Hüseyin Karabey • Director
“Only emotions change the audience’s minds”
by Vladan Petkovic
- Turkish director Hüseyin Karabey tells Cineuropa about the troubled production of Come to My Voice and his desire to continue the Kurdish tradition of storytelling
The Turkish director of Kurdish ethnicity Hüseyin Karabey broke out internationally in 2008 with his first film, Gitmek: My Marlon and Brando, which won him awards such as Best Balkan Film at Sofia and Best New Narrative Filmmaker at Tribeca, as well as the Heart of Sarajevo for Best Actress for the film's star, Ayça Damgaci. He could be called a “political” filmmaker, as all of his films tackle the Kurdish issue, including the 2012 title F Tipi Film,about the solitary confinement of political prisoners in Turkey.
With his latest film, Come to My Voice [+see also:
interview: Hüseyin Karabey
film profile], Karabey sticks with the same theme in his story about a little girl and her grandmother who are looking for a way to free the girl's father from jail. The director tells Cineuropa about his desire to continue the Kurdish tradition of storytelling, and the troubled production of the film with a taboo subject matter.
Cineuropa: The structure of the film is all about storytelling. It is being narrated as a story by the old bard, and there are numerous stories being told within the film.
Hüseyin Karabey: I love cinema, and I always want to try something new. This time I decided to go back to my roots. The bards, or the dengbej (which means "master of the voice"), are highly respected in Kurdish society. So this is where I took my inspiration from, this tradition of storytelling. If you look at the characters in the story, they are all storytellers, some of them professional, some non-professional. And as at the end of the film the little girl continues this job of storytelling, I wanted to do the same, but in cinema. This is my contribution to this tradition.
All of your films are related to the Kurdish issue. How do you see this problem, and how do you see yourself in the political sense?
The Kurds are always connected to terrorism in the minds of Turkish society because of how they are presented in the media. They have no knowledge of our culture. They don't even know the geography, so in the film I used some beautiful locations, but it is all in how you show it. I wanted to create empathy with the Kurdish lifestyle and culture.
There was a political background to the story, as there always is, but I didn't want to go deeper than what you see in the film. I am a Kurd from a working-class family, and in the eyes of the state, I am a potential criminal. During my time at university, I was arrested for taking part in demonstrations. We never see the real stories from a Kurdish perspective on the big screen, so that is why I wanted to become a filmmaker, to tell the public about my problems and the problems of my people. I have a responsibility to tell these stories. Through filmmaking, I learned that information does not change the audience's minds, but emotions do. And to be able to put these emotions on the screen, you have to live them; they have to be your own emotions.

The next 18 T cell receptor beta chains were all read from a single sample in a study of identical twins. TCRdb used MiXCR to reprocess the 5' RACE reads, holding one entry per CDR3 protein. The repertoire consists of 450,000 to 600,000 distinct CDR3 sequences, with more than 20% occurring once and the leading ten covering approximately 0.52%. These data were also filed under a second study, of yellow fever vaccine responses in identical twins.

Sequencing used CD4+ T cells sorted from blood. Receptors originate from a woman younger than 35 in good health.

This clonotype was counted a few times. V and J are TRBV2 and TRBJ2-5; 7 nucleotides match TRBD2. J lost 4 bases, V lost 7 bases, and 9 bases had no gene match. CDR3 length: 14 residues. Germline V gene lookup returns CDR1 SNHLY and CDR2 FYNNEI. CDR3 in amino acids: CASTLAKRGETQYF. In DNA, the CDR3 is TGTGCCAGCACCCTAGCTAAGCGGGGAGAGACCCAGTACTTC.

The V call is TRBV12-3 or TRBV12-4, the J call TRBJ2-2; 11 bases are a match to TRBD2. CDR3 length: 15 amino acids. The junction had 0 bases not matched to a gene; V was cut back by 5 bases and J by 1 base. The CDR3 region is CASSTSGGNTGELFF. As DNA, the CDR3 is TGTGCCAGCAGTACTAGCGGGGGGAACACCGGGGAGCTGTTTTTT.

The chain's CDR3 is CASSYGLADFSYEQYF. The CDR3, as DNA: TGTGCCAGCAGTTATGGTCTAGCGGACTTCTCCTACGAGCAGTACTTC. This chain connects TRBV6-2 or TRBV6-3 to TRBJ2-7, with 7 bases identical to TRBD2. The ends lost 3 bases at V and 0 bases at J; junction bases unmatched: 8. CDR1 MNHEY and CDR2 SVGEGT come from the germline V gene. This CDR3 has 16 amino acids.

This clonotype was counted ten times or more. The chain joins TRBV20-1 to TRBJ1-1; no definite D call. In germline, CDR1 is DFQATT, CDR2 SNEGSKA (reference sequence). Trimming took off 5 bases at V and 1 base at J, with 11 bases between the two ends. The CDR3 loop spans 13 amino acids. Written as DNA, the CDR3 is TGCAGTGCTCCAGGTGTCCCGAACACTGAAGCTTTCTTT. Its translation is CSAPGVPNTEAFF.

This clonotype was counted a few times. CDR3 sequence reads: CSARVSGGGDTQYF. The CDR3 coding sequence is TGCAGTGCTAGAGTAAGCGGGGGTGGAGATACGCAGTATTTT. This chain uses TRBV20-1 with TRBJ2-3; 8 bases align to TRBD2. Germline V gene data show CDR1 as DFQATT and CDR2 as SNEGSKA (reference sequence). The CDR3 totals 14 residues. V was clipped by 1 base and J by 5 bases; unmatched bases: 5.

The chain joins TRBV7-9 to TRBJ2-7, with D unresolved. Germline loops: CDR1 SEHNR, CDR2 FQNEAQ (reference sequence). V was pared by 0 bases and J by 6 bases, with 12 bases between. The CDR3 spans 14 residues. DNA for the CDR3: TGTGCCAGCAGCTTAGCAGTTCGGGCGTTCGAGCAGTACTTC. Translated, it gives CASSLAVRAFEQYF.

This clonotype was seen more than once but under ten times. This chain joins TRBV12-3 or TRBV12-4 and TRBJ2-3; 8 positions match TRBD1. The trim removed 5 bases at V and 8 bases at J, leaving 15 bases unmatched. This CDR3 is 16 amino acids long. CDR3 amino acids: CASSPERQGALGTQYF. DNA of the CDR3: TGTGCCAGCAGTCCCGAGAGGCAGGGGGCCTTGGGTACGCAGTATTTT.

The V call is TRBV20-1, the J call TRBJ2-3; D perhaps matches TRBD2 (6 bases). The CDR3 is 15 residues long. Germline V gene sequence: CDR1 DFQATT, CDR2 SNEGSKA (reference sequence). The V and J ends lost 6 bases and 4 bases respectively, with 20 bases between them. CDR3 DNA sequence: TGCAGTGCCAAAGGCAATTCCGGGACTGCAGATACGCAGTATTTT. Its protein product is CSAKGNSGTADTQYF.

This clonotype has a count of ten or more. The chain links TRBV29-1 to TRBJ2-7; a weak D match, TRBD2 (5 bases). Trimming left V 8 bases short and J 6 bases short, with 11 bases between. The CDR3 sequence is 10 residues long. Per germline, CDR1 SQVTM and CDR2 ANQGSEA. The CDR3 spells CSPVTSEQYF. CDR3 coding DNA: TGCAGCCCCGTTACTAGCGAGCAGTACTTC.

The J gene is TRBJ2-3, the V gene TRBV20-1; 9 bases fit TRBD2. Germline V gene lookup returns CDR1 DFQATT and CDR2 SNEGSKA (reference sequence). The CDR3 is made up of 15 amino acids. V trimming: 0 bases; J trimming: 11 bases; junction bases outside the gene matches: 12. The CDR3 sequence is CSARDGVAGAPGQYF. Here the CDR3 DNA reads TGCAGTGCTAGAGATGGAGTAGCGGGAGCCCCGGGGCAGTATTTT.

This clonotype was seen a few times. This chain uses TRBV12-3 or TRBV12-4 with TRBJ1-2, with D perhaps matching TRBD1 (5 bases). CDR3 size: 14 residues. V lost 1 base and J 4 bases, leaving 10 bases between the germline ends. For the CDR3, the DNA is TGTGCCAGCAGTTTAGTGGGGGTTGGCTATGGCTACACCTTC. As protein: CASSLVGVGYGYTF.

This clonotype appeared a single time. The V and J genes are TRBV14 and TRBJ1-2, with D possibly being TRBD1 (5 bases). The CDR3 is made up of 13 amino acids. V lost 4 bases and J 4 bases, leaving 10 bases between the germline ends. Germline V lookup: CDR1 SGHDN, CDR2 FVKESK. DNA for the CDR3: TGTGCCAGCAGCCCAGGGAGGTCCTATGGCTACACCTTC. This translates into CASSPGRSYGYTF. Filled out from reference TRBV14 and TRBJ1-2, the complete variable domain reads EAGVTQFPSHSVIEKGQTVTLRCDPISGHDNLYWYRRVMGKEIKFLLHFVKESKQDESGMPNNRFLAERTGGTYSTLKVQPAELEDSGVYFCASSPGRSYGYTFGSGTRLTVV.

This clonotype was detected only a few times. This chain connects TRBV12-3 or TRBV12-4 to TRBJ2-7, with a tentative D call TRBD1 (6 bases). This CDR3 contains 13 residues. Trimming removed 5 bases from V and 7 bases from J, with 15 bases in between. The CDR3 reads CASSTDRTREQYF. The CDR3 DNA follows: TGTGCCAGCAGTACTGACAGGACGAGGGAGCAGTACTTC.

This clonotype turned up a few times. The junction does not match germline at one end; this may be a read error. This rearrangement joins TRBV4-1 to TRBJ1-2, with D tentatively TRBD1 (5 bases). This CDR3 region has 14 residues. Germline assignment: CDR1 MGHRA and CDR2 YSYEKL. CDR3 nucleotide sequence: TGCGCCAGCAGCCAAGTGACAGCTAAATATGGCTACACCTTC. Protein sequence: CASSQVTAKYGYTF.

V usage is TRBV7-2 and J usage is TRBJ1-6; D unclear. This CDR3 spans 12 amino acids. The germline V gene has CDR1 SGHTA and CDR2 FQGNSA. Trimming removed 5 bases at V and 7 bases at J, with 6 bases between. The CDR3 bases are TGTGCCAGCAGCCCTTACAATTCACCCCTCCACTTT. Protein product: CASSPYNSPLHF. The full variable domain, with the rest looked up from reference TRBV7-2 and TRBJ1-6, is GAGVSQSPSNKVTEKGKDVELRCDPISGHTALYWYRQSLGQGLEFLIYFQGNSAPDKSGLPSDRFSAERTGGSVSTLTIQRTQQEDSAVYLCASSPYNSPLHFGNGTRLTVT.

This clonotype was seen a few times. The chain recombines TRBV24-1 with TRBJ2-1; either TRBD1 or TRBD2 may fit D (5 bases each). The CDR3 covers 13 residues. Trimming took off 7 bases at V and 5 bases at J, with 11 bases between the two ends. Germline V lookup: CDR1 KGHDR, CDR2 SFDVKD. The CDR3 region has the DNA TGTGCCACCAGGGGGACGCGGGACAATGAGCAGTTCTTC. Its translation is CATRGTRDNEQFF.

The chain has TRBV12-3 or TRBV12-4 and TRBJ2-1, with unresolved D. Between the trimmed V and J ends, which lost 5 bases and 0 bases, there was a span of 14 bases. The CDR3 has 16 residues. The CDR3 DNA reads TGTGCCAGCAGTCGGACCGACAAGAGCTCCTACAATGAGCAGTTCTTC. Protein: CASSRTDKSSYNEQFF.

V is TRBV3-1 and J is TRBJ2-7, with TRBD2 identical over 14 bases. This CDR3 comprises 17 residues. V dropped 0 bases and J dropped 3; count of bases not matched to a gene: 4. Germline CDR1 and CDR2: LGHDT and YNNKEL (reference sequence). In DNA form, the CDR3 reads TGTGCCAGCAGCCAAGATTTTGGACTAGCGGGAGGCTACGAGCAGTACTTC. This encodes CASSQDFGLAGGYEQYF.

You had a lot of problems with financing and the production of the film.
There are not many funding options for independent filmmakers in Turkey, and for a film about a taboo subject matter, the difficulties are much greater. We applied twice to the Cinema Fund of the Ministry of Culture and were rejected both times. They openly told me that they could not fund the film, because it might cause them problems with the army.
But, thanks to my first film, I had the chance to work with French and German co-producers, and got money from funds in these countries. Luckily, my producers helped me to be able to spend this money in Turkey, which rarely happens.
The crew was also ready to help by working for free for a part of the shoot, and I decided to start with 60% of the budget. We were also rejected by the Ministry of Culture for post-production funding, so we decided to start a campaign on Kickstarter and got $15,000, and we found a post-production partner in Germany, Cine Plus.
At the time when we were shooting the film, in summer 2012, there was the last big battle going on between the Kurdish guerilla forces and the Turkish Army. We found good locations away from the battles, but by the end of the shooting, the battles had spread almost to where we were, around Lake Van, near the Iranian border. We had several local production assistants who were helping with the villagers. I told them about my story and they said these things were really happening between 1995 and 2000. Every night, the army would raid villages and humiliate people, and these people really helped us with the shooting. I also found the little girl in the same village where we filmed and Feride Gezer, who plays the grandmother, in a nearby town.
What is your next project?
It will be a story about the military coup in 1971 and the kidnapping of an Israeli diplomat by students after some of their leaders from the 1968 protests had been sentenced to death. A kind of political thriller, but with my own twist.
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